DUBAI, 8 March 2013 (IRIN) - Researchers and civil society activists in the Arab world have always complained that a lack of information has contributed to poor policies on development and resource management.
"Arab countries do not have enough data and when they have it they are reluctant to share it among them," says Hamed Assaf, a water resource management specialist at the American University of Sharjah in the United Arab Emirates.
Now, aid workers and policymakers working on food security and looking for easy access to malnutrition data in Yemen, or how rainfall tends to vary in Syria, can turn to a handy web-based tool.
"High quality and freely accessible knowledge is power, especially for evidenced-based research for effective and efficient policy design and implementation throughout the Arab world," said Perrihan Al-Riffai, a senior research analyst with the International Food Policy Research Institute (IFPRI), which created the tool.
Launched in February, the so-called Arab Spatial, developed with the support of the International Fund for Agricultural Development (IFAD) and the Consultative Group on International Agricultural Research (CGIAR), aims to be a one-stop shop for food security data from the region.
Food security has long been a challenge in the Arab world, as many countries depend on food imports for basics such as wheat flour. But uprisings in much of the region have amplified the problem and driven more families into poverty.
"It has been extremely difficult for the millions of people who were already struggling to feed their families before the unfolding events of the Arab Spring [and] more families now face the challenges of collapsing economies and lost jobs as a result of the instability," said Abeer Etafa, a spokesperson of the World Food Programme.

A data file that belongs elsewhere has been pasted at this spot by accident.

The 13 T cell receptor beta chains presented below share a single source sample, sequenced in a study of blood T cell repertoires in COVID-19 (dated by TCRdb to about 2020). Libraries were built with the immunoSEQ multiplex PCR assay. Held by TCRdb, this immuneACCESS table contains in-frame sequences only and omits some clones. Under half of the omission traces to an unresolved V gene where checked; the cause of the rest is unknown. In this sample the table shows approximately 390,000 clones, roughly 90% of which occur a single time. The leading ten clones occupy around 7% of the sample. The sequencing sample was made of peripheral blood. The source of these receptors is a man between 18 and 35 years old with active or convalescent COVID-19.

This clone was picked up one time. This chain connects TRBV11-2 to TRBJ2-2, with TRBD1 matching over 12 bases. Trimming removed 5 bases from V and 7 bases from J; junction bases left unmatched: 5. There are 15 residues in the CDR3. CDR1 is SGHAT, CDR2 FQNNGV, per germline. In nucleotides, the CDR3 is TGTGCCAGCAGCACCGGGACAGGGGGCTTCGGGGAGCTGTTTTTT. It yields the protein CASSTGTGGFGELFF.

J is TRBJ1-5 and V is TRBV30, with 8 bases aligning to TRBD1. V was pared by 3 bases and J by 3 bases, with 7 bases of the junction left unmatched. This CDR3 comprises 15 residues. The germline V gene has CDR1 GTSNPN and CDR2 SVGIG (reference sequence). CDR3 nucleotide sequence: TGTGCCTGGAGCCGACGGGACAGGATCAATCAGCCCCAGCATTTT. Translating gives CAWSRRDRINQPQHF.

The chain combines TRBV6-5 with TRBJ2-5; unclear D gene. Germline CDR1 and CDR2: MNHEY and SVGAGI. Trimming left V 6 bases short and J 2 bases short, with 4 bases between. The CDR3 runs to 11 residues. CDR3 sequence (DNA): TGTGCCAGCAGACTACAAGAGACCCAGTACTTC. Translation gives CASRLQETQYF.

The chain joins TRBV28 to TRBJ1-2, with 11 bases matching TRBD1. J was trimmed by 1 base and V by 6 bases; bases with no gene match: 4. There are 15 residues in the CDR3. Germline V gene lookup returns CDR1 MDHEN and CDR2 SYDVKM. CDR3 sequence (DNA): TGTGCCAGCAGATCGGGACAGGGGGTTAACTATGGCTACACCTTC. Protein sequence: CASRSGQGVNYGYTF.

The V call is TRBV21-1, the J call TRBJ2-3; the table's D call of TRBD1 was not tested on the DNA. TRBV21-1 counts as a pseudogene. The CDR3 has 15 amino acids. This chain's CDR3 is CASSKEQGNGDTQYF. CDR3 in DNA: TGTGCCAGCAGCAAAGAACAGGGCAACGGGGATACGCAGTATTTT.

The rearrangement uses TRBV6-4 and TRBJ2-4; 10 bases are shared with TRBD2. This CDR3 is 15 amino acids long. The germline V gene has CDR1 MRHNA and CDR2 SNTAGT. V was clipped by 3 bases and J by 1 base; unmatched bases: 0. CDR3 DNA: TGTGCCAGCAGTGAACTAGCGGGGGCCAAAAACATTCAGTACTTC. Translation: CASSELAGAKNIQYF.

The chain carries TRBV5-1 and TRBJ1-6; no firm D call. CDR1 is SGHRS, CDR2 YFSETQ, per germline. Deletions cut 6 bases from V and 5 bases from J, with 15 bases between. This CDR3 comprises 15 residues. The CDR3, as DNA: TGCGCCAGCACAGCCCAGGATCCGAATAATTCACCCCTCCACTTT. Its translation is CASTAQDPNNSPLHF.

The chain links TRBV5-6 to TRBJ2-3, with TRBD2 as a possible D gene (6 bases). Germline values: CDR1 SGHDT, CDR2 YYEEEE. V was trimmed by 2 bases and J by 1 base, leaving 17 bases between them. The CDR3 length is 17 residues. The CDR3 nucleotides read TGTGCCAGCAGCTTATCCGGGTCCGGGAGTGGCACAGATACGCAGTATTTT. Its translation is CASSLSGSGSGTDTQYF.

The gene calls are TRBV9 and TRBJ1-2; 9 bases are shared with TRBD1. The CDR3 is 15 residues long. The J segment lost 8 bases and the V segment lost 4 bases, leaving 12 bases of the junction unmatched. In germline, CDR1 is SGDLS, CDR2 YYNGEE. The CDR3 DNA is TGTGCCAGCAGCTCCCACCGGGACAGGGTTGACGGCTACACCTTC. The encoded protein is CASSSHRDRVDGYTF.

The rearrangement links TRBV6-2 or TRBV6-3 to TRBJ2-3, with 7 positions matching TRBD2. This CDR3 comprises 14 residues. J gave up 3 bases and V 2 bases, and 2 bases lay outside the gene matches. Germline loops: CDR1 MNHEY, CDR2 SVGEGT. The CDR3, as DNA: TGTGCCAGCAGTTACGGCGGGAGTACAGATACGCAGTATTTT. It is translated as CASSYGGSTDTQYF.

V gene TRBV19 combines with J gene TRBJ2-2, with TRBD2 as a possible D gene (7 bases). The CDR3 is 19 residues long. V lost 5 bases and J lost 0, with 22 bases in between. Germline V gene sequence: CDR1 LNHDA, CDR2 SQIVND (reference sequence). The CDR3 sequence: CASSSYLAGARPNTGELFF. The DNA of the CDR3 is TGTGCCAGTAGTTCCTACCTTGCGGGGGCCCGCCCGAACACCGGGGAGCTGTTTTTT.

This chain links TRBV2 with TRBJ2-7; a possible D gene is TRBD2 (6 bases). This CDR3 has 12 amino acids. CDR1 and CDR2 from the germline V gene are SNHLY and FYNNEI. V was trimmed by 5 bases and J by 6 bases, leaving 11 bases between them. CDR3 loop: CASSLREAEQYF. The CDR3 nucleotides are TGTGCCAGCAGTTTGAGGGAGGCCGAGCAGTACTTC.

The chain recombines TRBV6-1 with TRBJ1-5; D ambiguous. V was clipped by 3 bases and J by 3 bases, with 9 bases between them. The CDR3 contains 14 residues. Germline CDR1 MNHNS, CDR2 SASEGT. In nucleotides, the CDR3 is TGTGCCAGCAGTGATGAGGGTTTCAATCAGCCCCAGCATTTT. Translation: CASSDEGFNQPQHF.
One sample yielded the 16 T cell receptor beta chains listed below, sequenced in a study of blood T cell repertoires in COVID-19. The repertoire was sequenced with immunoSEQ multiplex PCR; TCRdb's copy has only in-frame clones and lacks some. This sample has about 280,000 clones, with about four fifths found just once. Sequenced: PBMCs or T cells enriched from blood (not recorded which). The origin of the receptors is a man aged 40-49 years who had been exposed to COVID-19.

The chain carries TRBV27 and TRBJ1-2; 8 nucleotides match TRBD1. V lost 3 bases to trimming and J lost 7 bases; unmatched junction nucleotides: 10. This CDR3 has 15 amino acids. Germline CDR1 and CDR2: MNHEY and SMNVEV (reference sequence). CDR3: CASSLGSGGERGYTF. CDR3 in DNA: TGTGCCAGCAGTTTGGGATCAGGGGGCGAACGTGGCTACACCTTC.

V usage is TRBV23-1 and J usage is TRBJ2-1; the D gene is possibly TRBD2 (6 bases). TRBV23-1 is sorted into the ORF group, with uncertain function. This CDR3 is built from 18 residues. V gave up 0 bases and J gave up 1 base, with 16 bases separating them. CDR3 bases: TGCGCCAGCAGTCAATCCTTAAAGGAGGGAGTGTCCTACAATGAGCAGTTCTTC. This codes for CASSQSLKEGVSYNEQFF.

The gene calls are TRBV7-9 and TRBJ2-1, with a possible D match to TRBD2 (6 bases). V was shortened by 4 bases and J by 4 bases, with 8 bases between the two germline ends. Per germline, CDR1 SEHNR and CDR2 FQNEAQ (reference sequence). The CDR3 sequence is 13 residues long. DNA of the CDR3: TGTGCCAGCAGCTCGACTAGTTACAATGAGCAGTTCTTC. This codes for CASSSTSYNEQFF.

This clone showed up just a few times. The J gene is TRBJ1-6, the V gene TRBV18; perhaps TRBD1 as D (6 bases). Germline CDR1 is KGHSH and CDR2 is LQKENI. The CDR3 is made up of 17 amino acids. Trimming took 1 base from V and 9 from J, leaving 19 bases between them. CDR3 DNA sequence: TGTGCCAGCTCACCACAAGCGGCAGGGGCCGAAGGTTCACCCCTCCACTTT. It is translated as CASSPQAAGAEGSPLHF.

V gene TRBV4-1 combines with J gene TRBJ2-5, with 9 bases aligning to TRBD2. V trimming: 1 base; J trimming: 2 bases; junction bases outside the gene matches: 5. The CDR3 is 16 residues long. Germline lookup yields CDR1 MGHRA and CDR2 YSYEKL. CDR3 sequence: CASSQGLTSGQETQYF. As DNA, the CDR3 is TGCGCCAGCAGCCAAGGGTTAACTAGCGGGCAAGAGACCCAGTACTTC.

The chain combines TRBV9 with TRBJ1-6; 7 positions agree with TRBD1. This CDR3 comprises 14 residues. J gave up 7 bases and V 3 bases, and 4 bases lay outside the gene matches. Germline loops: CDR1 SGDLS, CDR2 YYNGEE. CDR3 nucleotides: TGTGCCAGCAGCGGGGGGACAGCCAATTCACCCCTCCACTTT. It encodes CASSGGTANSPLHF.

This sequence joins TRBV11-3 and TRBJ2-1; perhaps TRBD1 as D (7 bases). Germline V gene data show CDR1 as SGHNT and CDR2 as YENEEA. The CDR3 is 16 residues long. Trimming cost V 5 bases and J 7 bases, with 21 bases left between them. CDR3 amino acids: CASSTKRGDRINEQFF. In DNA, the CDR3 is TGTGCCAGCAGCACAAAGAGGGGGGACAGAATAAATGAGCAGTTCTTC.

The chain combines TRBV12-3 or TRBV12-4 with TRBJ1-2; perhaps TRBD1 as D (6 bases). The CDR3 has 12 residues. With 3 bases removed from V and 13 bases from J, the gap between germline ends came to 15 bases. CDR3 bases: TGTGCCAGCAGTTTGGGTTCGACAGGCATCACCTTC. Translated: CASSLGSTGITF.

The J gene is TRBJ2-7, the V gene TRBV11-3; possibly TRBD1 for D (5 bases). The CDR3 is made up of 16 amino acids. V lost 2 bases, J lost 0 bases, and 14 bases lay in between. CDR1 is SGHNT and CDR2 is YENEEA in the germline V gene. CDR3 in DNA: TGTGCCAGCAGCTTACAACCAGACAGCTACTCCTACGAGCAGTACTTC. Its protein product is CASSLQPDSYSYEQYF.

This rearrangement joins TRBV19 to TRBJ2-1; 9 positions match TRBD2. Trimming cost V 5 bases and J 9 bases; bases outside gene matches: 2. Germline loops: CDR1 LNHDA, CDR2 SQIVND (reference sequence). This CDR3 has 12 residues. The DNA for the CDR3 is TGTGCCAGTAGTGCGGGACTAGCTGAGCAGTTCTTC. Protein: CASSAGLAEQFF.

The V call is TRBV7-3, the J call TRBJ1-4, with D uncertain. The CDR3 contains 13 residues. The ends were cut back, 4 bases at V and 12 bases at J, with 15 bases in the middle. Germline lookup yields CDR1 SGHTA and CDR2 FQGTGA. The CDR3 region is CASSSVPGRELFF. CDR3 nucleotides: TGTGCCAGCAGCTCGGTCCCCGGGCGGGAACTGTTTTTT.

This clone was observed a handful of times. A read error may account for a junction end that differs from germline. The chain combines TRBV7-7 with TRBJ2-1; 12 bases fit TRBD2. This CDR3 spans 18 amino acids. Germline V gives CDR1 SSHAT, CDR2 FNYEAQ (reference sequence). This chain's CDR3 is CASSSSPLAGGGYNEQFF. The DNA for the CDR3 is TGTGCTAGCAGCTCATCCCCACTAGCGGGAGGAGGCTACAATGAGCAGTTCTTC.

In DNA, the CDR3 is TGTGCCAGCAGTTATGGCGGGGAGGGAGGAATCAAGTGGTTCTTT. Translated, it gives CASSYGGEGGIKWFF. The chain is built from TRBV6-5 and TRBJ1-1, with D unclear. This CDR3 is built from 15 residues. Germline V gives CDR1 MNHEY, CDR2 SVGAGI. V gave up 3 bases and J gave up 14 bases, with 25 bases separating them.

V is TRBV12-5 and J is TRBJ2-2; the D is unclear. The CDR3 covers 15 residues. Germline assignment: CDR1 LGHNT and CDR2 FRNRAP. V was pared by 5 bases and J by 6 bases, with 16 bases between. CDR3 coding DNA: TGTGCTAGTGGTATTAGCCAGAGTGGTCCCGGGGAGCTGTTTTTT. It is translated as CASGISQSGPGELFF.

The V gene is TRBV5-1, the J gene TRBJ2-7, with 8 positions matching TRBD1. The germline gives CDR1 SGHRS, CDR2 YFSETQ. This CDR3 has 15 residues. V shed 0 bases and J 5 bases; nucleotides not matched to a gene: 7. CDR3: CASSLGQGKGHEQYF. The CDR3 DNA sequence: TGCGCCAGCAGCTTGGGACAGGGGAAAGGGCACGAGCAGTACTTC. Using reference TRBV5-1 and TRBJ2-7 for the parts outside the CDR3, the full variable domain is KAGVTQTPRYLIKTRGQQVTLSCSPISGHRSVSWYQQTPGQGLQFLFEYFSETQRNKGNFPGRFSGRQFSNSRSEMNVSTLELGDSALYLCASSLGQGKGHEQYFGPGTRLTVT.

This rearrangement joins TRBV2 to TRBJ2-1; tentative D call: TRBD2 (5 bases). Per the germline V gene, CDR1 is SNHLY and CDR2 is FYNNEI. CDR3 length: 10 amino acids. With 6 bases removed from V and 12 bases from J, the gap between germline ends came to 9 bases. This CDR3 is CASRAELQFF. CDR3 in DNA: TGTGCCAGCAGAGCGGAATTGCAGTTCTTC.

But the precise impact has been hard to track. According to IFPRI, only half of the countries in the Middle East publish poverty figures publicly and even so, with varying frequency and accuracy.
The Arab Spatial software is designed to measure food security at national, subnational and local levels. Users can generate maps and metadata using more than 150 food security and development-related indicators related to poverty, malnutrition, disease, production and prices, public finances, exports and imports.
"Economic development is a main driver of food security, and simultaneously, food security is an important driver for economic development," Al-Riffai told IRIN. "That is why addressing food [in]security at both the macro, as well as, the micro levels [the most vulnerable individual] will lead to a more comprehensive approach in determining and addressing a country's development challenges."
The tool aims to empower decision-makers, civil society representatives, researchers, journalists and others. IFPRI says several government officials have already showed interest in using it and hopes governments, regional organizations and others will help fill information gaps on the portal.
In recent years, increased recognition of the similar problem of lack of data on water in the region has led to several initiatives aimed at better collection and sharing, including the NASA Goddard Space Flight Center's Land Data Assimilation System, the "Ask a Scientist" initiative at the International Center for Biosaline Agriculture, data collected by the World Bank, and a new database on natural water resources in the Arab world by the German government's Federal Institute for Geosciences and Natural Resources (BGR).